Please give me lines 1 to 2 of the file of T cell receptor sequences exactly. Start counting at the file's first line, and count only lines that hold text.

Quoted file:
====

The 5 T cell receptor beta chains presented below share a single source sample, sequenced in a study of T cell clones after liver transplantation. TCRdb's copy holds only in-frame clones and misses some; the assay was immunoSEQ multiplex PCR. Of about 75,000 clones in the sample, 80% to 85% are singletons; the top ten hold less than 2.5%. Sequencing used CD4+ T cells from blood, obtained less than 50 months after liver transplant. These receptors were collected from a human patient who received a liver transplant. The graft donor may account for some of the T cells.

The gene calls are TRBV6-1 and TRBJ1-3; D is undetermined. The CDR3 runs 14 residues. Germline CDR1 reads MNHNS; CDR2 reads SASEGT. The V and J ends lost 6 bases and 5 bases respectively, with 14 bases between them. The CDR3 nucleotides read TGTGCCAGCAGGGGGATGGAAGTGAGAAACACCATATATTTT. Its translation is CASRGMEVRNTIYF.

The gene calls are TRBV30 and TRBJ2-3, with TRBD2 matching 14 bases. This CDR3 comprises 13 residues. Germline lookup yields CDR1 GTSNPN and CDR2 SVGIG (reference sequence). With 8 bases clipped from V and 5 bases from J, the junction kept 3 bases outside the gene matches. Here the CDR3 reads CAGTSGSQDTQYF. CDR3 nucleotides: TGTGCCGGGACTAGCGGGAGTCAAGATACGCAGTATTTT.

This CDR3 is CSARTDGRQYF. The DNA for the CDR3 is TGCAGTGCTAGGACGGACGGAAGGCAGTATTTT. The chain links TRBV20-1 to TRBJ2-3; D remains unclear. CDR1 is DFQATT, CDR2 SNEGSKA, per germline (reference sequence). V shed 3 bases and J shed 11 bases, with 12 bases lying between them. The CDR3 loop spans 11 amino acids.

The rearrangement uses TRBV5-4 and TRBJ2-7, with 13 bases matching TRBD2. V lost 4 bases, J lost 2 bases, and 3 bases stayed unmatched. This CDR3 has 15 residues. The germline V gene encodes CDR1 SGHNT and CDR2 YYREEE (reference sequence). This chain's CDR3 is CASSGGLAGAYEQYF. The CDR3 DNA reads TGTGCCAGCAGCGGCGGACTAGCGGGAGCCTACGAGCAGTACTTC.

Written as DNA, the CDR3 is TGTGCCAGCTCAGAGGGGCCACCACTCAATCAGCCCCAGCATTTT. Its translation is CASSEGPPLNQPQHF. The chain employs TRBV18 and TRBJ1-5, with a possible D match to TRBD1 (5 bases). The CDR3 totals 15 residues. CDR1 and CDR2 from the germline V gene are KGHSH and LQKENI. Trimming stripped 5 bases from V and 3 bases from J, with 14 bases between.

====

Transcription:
The 5 T cell receptor beta chains presented below share a single source sample, sequenced in a study of T cell clones after liver transplantation. TCRdb's copy holds only in-frame clones and misses some; the assay was immunoSEQ multiplex PCR. Of about 75,000 clones in the sample, 80% to 85% are singletons; the top ten hold less than 2.5%. Sequencing used CD4+ T cells from blood, obtained less than 50 months after liver transplant. These receptors were collected from a human patient who received a liver transplant. The graft donor may account for some of the T cells.

The gene calls are TRBV6-1 and TRBJ1-3; D is undetermined. The CDR3 runs 14 residues. Germline CDR1 reads MNHNS; CDR2 reads SASEGT. The V and J ends lost 6 bases and 5 bases respectively, with 14 bases between them. The CDR3 nucleotides read TGTGCCAGCAGGGGGATGGAAGTGAGAAACACCATATATTTT. Its translation is CASRGMEVRNTIYF.